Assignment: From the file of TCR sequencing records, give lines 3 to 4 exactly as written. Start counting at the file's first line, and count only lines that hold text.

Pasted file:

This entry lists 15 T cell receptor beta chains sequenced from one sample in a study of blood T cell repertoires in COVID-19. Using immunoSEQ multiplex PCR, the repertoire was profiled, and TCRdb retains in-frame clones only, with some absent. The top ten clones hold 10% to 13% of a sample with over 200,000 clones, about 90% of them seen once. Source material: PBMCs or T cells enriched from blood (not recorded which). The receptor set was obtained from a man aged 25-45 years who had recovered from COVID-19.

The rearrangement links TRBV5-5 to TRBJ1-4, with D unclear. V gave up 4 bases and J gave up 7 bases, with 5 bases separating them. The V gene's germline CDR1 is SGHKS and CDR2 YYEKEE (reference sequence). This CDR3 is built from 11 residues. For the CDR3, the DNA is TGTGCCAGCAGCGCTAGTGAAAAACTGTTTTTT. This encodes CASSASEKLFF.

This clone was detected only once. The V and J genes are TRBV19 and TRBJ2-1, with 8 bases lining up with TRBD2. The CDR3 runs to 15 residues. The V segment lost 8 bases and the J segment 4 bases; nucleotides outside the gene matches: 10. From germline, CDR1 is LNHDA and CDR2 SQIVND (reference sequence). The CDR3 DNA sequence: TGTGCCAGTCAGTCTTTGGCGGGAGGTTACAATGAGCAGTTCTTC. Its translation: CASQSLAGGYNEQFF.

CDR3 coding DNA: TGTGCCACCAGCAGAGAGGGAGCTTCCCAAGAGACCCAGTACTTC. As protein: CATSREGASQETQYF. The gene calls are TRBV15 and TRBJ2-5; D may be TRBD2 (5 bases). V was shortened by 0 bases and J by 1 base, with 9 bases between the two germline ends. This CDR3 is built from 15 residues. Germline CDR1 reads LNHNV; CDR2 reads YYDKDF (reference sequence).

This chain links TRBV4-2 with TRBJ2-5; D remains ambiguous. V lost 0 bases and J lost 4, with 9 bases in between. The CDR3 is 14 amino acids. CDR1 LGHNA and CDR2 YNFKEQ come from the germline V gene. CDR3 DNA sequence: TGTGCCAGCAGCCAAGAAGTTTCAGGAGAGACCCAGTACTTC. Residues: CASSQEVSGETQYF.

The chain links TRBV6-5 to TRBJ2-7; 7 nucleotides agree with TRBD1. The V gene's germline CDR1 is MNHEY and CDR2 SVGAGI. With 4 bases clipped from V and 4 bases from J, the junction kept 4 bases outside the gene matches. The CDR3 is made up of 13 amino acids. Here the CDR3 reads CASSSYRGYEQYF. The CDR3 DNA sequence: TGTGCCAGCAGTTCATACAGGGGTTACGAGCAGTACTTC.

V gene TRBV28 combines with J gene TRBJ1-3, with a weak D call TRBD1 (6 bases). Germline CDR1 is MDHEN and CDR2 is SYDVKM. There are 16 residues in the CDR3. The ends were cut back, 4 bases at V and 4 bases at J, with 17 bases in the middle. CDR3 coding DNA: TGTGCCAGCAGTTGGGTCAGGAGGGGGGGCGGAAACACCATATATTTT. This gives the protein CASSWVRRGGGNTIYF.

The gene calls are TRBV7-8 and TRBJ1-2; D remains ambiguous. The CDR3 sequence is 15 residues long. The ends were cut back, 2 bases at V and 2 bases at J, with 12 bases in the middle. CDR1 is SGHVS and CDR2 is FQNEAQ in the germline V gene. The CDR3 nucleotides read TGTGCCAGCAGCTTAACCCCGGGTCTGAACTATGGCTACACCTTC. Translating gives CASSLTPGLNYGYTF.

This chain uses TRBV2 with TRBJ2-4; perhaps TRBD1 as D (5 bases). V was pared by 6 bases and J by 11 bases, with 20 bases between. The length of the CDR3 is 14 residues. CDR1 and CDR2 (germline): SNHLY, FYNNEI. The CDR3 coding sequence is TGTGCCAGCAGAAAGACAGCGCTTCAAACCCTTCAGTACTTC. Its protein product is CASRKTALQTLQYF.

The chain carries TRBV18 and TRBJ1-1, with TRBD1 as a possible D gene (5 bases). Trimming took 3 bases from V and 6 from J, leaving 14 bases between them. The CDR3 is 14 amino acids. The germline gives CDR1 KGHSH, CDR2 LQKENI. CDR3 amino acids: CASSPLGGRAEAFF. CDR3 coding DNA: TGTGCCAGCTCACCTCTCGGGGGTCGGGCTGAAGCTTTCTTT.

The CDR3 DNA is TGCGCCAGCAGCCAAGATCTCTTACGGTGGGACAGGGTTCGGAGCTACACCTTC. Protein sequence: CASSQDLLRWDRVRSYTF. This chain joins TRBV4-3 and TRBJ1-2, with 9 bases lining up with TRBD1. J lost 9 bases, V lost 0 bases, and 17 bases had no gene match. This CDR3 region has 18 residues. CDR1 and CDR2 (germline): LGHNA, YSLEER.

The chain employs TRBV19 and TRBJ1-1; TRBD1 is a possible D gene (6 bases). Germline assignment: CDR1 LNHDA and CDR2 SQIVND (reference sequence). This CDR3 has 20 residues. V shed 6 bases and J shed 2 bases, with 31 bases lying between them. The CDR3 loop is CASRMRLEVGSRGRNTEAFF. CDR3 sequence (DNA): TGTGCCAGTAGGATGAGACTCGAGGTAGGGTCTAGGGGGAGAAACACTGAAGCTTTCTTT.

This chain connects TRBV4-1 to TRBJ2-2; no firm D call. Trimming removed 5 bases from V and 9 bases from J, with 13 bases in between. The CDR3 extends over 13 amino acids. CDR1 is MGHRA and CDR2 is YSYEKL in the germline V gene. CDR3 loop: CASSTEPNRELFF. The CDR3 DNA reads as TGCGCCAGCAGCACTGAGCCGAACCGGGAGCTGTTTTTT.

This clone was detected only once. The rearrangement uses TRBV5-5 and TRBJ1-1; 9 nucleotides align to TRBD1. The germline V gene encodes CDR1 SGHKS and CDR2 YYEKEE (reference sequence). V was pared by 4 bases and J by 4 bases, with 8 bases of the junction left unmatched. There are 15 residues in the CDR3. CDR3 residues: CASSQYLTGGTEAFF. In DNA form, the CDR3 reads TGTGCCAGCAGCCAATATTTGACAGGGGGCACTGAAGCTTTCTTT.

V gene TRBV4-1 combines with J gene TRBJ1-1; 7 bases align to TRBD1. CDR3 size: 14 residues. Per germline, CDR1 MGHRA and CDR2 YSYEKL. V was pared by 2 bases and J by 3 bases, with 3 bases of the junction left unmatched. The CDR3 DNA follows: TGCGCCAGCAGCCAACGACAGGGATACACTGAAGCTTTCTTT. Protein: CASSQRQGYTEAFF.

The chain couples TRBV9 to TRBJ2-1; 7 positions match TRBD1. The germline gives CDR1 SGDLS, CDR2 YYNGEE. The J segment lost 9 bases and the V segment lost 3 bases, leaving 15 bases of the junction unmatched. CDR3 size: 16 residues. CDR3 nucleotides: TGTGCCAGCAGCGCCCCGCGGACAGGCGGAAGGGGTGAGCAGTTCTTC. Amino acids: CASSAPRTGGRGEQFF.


This clone was detected only once. The V and J genes are TRBV19 and TRBJ2-1, with 8 bases lining up with TRBD2. The CDR3 runs to 15 residues. The V segment lost 8 bases and the J segment 4 bases; nucleotides outside the gene matches: 10. From germline, CDR1 is LNHDA and CDR2 SQIVND (reference sequence). The CDR3 DNA sequence: TGTGCCAGTCAGTCTTTGGCGGGAGGTTACAATGAGCAGTTCTTC. Its translation: CASQSLAGGYNEQFF.

CDR3 coding DNA: TGTGCCACCAGCAGAGAGGGAGCTTCCCAAGAGACCCAGTACTTC. As protein: CATSREGASQETQYF. The gene calls are TRBV15 and TRBJ2-5; D may be TRBD2 (5 bases). V was shortened by 0 bases and J by 1 base, with 9 bases between the two germline ends. This CDR3 is built from 15 residues. Germline CDR1 reads LNHNV; CDR2 reads YYDKDF (reference sequence).